What Alberta Mortgage Brokers can Learn from the Cullen Commission Report Image

What Alberta Mortgage Brokers can Learn from the Cullen Commission Report


by Gary Siegle, RECA Regulatory Compliance Advisor, Mortgage Brokers

While perhaps not as prevalent as in larger jurisdictions with accelerated real estate markets, Alberta’s real estate industry is vulnerable to money laundering.

The Cullen Commission report, released in mid-June, is an extensive public inquiry report on money laundering in British Columbia (BC). Part IV of the report includes recommendations which specifically pertain to the mortgage sector. While these recommendations are for the BC industry, they are worth considering here as well, especially for Alberta mortgage licensees who are also licensed in BC.


  • give the mortgage broker regulator a clear and enduring anti-money laundering mandate
  • change the definition of mortgage brokering to include money lenders
  • require mortgage broker registrants (licensees) to provide extended criminal and police background checks, including police database information
  • require mortgage brokerages to submit annual information returns to give the regulator better insight into industry trends and risks
  • enhance sector education to include detection and reporting of fraud and money laundering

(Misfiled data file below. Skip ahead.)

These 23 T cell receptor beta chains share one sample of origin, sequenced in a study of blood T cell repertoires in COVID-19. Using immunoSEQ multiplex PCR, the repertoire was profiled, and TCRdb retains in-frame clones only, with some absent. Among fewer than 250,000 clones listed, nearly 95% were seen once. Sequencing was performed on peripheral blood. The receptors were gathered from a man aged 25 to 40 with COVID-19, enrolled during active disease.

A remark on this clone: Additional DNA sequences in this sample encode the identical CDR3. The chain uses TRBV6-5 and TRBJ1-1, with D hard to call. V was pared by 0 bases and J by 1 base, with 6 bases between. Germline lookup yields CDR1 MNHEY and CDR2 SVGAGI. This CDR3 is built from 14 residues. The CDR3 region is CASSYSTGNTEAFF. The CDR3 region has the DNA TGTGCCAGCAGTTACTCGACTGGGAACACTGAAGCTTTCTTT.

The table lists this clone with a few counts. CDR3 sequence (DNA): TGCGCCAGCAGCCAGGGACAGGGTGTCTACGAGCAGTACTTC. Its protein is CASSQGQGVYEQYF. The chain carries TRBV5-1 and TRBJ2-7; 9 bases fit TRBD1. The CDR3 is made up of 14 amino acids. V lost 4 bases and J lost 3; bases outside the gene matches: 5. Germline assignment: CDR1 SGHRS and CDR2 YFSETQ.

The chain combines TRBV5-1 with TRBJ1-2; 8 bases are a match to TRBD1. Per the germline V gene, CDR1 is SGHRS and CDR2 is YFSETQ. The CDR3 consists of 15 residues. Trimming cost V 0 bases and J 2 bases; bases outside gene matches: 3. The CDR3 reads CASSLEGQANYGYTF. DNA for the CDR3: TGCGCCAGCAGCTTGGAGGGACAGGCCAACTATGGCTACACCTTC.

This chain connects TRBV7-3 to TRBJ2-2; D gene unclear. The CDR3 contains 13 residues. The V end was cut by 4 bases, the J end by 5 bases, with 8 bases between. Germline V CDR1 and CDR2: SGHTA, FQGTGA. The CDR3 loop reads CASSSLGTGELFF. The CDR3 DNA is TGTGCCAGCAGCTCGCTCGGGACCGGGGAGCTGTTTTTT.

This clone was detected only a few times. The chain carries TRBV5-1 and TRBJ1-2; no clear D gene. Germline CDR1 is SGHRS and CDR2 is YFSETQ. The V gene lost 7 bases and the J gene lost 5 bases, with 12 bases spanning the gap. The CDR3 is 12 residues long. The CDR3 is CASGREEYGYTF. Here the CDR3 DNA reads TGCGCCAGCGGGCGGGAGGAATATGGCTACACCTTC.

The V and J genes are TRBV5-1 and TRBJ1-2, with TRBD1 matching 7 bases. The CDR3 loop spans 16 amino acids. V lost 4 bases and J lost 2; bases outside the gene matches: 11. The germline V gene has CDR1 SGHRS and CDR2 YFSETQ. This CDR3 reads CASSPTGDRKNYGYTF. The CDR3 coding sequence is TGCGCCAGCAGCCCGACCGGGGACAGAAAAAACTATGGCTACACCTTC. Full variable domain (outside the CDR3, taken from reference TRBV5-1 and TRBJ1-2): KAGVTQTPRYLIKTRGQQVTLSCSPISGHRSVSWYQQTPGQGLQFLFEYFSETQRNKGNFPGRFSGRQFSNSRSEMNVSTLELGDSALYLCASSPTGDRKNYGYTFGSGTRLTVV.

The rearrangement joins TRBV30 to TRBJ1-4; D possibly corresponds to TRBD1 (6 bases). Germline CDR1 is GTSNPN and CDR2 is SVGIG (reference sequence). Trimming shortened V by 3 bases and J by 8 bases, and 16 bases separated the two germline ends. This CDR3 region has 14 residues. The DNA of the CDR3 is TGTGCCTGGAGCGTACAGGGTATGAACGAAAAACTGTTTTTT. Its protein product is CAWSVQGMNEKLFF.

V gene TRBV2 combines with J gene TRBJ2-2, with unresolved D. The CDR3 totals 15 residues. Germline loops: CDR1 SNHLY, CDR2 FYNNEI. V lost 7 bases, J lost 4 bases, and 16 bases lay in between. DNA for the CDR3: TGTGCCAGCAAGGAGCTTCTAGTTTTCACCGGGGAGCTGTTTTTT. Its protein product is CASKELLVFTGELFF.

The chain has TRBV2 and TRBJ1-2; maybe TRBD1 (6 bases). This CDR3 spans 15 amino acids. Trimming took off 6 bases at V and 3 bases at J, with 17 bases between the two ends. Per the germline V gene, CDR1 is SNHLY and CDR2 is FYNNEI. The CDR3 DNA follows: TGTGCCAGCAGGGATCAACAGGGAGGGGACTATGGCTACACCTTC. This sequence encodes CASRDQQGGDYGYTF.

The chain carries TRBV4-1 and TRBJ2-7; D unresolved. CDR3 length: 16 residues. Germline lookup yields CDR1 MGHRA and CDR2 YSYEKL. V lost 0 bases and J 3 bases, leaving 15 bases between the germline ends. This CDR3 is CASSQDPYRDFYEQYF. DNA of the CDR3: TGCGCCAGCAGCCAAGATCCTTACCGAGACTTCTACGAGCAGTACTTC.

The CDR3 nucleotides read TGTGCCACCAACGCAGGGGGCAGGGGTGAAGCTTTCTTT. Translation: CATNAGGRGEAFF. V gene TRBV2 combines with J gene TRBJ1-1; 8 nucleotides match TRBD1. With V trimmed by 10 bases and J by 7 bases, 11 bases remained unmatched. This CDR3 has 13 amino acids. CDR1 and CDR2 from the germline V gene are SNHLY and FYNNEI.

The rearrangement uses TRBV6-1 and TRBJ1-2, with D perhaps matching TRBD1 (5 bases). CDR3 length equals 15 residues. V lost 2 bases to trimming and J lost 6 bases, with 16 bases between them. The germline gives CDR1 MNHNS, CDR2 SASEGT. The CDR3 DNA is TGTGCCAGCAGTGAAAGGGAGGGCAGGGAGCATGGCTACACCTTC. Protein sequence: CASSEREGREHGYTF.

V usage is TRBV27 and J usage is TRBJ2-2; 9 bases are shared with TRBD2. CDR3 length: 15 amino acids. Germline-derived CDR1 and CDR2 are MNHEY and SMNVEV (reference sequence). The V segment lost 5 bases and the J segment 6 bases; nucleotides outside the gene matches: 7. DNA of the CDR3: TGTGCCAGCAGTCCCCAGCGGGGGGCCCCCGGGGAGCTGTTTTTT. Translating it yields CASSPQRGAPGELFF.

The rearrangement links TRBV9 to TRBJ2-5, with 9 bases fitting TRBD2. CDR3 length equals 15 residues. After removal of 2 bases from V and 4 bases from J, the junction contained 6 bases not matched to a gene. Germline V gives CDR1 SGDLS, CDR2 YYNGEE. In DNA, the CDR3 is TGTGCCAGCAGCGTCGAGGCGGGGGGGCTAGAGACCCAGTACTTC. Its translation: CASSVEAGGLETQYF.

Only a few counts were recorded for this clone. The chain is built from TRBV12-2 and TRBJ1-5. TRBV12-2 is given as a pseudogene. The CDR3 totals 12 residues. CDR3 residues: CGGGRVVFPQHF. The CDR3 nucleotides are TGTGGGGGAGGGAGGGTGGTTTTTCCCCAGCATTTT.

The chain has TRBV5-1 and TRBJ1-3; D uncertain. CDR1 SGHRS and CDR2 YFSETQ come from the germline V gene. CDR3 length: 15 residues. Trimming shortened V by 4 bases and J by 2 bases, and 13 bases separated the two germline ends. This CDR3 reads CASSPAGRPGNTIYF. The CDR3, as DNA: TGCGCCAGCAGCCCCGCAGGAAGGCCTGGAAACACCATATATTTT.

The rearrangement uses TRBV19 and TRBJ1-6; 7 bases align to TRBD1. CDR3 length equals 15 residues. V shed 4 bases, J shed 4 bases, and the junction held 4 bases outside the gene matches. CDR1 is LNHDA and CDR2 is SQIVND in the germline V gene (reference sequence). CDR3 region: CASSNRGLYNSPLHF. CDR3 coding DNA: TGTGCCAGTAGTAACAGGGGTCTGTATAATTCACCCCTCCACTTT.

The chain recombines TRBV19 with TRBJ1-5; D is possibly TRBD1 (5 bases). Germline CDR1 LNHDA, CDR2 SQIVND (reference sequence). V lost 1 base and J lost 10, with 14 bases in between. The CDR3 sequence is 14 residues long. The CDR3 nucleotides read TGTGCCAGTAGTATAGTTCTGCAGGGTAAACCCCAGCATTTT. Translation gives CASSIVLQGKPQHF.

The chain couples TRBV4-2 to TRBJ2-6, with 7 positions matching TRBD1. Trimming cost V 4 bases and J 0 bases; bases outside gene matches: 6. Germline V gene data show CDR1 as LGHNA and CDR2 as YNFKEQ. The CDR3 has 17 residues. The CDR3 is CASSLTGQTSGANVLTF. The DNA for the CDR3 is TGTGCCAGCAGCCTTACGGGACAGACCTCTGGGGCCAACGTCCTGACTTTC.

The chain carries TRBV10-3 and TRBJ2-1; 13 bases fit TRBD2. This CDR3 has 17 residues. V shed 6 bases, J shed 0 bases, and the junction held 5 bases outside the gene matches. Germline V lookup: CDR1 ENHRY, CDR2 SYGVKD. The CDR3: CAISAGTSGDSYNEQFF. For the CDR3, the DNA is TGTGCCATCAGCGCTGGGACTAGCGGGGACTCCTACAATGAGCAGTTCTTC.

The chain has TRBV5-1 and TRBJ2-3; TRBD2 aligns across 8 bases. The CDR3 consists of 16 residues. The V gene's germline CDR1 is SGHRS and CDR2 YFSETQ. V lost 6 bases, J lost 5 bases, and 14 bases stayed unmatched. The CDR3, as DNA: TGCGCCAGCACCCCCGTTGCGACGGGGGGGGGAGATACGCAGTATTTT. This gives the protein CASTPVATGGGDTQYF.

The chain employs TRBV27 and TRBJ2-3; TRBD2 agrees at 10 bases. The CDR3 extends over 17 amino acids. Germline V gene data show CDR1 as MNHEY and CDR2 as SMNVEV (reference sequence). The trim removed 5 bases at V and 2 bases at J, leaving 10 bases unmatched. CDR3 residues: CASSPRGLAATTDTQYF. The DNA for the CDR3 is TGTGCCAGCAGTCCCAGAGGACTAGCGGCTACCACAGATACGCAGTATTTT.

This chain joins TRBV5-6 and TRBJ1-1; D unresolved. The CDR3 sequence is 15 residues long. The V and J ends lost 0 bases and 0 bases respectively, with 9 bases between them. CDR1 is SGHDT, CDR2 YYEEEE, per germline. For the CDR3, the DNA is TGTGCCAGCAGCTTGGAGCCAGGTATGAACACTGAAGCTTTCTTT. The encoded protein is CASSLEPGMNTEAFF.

• increased financial penalties for any parties found to have participated in money laundering
  • allow the regulator to order disgorgement of profits from misconduct
  • create a rule requiring real estate licensees to report suspected unregistered mortgage brokering activity
  • impose a duty to act in the best interests of a client or investor, to act fairly, honestly and in good faith; and fulfill know your client identification obligations
  • create a new provincial money laundering intelligence and investigation unit, which would have an information-sharing arrangement with the mortgage and real estate regulator
  • make mortgage brokers reporting entities under the Proceeds of Crime (Money Laundering) and Terrorist Financing Act (federal jurisdiction which is being considered currently by FINTRAC)

Cullen Commission Recommends Enhanced Regulation of Private Lending

Private lending of mortgages is an area of particular concern when it comes to money laundering as it is currently an unregulated business in Alberta. Private lenders include mortgage investment corporations (MICs), investors who pool their capital (syndicated mortgages), or individuals lending their own money.

Canada Mortgage and Housing Corporation estimates that MICs account for one percent of residential lending in Canada and have been growing steadily in prominence for several years. These special entities allow individuals to pool funds and invest in mortgages where source-of-funds declarations from investors are currently not required.

Participating in a syndicated mortgage is another way money laundering may be facilitated as this type of lending involves multiple parties and there is currently no reliable way to identify the participants.